“34.–(1) Where, in an action brought by one person in respect of a wrong committed by any other person, it is proved that the damage suffered by the plaintiff was caused partly by the negligence or want of care of the plaintiff or of one for whose acts he is responsible (in this part called contributory negligence) and partly by the wrong of the defendant, the damages recoverable in respect of the said wrong shall be reduced by such amount as the court thinks just and equitable having regard to the degrees of fault of the plaintiff and defendant: provided that:-
As we noted in para. 4.157 of the Consultation Paper,
“One of the difficulties with the manner in which section 34(1)(b) has been drafted is that a free choice to undertake a particular risk caused by the defendant's negligence must be ignored, and the plaintiff permitted to recover in full, if that choice does not implicate the plaintiff with contributory negligence and there is, in the circumstances of the case, no 'intercourse or communication' between plaintiff and defendant on the issue. The requirement of an agreement between the parties means that a defendant's liability is not affected by the plaintiff's free, but uncommunicated, choice to assume the risk. Of course, the courts may respond to the problem in specific cases by adopting a constricted 'individuated' duty of care to take account of the willingness of the plaintiff to undergo the risk.”
As we also noted in para. 4.160,
“It seems clear that the notion of voluntary assumption of risk is not generally considered to depend on the 'intercourse or communication' which section 34(1)(b) demands. This explains why the legislation in so many jurisdictions contains a provision dealing with voluntary assumption of risk in addition to one relating to contracting out.”
Furthermore, it is questionable whether a provision on the lines of section 34 is appropriate where a different standard of care applies to plaintiff and defendant.
A majority of the Commission is in favour of adopting the provisional recommendation as the final one.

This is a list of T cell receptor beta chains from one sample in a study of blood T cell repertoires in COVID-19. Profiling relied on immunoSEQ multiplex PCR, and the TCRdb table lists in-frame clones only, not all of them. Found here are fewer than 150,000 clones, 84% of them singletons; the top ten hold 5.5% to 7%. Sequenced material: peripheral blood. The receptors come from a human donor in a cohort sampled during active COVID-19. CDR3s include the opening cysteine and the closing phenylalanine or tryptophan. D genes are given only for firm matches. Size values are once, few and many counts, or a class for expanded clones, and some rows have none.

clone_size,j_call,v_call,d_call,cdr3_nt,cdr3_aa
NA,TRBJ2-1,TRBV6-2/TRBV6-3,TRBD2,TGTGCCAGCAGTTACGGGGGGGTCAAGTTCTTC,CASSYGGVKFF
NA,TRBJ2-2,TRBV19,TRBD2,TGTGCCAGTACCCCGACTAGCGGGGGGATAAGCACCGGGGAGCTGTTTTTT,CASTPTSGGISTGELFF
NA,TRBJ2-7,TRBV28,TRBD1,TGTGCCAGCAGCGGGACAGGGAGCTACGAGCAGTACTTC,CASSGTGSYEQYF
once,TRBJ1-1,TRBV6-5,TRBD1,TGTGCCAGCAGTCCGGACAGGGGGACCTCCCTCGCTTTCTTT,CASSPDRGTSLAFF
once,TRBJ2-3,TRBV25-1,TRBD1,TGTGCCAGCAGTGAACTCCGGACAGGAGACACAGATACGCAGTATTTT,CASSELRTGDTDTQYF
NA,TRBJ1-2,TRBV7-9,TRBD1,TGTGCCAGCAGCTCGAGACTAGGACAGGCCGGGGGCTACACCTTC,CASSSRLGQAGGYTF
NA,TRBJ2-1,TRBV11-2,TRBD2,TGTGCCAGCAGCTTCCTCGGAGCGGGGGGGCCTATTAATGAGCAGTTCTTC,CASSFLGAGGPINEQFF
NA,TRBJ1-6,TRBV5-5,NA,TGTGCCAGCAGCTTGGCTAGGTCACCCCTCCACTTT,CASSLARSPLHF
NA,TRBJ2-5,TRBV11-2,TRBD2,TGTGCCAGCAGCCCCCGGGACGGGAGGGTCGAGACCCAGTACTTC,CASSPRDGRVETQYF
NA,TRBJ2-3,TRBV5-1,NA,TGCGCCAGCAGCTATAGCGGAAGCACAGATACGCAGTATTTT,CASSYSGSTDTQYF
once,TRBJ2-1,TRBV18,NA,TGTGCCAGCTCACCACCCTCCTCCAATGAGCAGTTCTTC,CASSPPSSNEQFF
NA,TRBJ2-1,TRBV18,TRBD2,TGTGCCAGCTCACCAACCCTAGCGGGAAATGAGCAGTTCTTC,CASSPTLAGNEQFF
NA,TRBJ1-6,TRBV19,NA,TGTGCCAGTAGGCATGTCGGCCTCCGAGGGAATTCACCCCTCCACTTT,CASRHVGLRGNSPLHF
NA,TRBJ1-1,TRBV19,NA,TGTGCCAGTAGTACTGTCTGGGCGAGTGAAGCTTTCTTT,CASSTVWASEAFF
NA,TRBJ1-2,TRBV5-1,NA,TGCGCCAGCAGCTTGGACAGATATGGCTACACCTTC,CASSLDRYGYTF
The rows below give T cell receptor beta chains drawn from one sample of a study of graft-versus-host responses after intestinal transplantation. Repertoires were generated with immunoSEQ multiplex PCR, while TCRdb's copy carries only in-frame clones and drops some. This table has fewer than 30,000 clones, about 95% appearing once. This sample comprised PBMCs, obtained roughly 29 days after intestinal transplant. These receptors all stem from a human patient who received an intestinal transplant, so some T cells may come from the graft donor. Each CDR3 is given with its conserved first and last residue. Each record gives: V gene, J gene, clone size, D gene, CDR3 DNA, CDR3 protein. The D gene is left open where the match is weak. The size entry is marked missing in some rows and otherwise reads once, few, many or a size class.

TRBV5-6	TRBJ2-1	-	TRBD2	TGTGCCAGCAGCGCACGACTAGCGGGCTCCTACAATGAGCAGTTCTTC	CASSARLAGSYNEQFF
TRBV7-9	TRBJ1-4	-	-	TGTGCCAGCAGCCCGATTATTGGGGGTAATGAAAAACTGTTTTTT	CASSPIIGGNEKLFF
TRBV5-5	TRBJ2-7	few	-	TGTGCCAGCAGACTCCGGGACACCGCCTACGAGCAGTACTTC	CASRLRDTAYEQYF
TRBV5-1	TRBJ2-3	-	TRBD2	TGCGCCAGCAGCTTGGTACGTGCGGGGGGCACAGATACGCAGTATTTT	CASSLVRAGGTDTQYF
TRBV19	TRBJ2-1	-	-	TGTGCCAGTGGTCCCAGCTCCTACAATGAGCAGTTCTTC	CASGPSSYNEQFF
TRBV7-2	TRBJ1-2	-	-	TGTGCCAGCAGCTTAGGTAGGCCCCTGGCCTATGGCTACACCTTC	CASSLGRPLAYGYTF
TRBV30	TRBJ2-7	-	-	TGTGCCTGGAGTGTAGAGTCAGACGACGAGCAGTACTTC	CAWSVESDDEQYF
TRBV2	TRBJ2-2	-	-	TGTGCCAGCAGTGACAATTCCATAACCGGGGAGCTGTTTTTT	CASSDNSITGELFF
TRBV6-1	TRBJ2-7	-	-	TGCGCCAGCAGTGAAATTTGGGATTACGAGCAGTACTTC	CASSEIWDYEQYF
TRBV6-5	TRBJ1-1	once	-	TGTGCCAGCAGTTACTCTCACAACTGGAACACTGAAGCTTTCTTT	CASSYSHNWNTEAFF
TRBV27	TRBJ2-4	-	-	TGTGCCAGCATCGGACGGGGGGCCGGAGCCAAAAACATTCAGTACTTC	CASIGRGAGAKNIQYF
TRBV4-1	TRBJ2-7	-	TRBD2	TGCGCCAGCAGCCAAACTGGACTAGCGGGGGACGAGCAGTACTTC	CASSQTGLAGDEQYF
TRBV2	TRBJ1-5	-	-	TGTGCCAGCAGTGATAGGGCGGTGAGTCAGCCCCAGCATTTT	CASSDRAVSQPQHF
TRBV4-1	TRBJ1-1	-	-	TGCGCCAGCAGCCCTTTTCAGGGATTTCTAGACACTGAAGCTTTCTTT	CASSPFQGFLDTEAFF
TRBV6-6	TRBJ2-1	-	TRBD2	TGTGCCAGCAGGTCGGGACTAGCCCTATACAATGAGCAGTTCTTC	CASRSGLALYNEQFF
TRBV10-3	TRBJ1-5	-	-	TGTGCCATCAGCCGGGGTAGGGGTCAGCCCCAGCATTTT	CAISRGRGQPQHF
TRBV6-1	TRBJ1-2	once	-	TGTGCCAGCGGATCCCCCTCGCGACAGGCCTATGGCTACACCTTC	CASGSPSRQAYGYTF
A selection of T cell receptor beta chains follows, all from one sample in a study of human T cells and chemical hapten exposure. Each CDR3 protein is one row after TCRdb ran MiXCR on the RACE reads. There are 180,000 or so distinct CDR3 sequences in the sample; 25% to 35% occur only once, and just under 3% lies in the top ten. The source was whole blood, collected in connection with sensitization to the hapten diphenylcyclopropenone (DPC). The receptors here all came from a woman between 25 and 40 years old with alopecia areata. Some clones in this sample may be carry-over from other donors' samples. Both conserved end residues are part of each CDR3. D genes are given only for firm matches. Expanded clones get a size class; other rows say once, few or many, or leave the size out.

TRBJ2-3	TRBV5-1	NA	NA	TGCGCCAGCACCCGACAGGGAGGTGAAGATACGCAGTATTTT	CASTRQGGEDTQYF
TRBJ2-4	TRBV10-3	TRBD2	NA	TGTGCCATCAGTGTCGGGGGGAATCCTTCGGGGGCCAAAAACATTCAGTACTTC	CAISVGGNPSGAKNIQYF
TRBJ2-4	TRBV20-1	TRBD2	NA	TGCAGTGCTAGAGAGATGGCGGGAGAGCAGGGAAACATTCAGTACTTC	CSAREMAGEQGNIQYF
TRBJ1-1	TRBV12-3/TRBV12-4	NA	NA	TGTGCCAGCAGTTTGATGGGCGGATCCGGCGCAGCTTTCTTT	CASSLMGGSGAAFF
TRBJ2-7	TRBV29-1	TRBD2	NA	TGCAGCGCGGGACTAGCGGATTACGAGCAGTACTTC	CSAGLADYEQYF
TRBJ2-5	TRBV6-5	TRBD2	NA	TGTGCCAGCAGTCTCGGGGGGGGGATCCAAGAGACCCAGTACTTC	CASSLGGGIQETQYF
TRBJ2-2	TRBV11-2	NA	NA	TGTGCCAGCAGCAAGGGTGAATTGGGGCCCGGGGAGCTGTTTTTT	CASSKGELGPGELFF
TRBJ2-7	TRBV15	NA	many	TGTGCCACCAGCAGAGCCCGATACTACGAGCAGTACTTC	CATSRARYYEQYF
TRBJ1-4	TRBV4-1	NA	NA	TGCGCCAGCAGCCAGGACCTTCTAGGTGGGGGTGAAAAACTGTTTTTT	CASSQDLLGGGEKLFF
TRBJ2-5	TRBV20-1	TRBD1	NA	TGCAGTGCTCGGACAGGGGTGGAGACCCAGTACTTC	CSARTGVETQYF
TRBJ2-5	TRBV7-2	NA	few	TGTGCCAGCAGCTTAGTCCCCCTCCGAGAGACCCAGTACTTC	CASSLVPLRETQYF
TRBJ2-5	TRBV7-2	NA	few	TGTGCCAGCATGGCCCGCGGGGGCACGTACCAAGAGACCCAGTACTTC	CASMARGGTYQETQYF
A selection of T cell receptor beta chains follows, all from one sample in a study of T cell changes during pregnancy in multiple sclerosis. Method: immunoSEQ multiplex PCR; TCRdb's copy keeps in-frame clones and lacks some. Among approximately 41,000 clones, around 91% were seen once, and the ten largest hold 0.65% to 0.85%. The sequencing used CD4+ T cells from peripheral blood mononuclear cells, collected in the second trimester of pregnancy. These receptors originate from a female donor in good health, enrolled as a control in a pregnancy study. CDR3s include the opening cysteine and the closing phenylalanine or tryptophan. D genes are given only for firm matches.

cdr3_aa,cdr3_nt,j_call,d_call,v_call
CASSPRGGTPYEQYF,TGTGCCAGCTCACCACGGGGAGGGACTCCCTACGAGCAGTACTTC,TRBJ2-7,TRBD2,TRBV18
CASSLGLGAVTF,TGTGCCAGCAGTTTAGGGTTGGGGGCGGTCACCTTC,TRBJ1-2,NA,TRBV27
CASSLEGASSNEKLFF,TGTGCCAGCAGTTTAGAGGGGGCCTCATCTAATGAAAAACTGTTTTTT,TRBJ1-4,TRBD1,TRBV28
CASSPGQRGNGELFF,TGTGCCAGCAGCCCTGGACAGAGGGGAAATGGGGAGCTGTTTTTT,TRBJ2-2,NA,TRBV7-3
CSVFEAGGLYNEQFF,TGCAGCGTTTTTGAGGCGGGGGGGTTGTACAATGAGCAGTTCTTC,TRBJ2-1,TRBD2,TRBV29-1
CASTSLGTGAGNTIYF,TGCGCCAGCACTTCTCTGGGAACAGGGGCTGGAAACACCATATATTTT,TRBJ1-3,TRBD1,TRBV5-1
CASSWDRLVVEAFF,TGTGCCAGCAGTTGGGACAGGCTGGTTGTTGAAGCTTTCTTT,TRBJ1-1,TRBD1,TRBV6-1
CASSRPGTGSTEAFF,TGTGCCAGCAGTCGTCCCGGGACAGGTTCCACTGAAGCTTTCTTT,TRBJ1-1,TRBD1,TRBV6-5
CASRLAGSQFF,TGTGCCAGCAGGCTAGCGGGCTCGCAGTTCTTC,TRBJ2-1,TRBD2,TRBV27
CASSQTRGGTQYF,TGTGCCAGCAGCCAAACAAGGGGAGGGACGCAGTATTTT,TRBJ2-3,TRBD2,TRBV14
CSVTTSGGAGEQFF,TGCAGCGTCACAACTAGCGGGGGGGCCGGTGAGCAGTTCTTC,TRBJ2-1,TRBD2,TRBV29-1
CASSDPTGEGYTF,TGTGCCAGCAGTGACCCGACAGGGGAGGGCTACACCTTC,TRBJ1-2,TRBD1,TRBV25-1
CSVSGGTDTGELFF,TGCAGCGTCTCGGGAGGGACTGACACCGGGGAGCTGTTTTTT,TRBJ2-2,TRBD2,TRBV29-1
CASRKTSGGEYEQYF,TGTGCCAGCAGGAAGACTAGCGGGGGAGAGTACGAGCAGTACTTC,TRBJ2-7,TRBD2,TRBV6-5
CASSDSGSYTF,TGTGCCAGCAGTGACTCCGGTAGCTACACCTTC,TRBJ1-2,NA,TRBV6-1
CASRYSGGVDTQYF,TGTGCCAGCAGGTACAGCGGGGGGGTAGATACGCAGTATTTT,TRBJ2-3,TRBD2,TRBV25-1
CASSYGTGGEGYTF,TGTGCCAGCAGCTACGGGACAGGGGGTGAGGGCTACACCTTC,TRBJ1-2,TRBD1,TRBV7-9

The President and Commissioner Buckley disagree however with the majority on this point and wish to record the following reasons for their dissent.
The Civil Liability Act, 1961 is drafted in such a way as to encompass a wide variety of cases where the threshold of liability of a defendant is higher or lower than that of negligence. It is clear that the defences of contributory negligence and voluntary assumption of risk applied to the law of occupiers' liability between the passage of the 1961 Act and the changes brought about by Purtill and McNamara just as they surely continue to do today.
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Equally it is the case that these two defences have application to cases where the defendant is strictly liable, without any fault on his or her part. See, for example, the Animals Act, 1985. The idea that the defence of voluntary assumption of risk as it has been recast by section 34(1) of the Civil Liability Act, 1961 should be transformed into a far more lethal instrument simply because “a different standard of care applies to the plaintiff and the defendant” does not find support in the law in this country or in other common law jurisdictions.
The majority makes no distinction between cases where the defendant occupier owes the entrant a duty of care in negligence and cases where the defendant occupier owes the entrant some lesser duty. Thus, a visitor invited onto the property to confer some economic benefit on the occupier would not be able to call in aid section 34(1)(b). The reason he or she could not do so, apparently, is because the occupier owes a lower standard of care to some other entrant such as trespassers. This would seem hard to justify. If the majority proposal were restricted to cases where the occupier owed a lower standard of care to the entrant, this would not appear to improve matters greatly.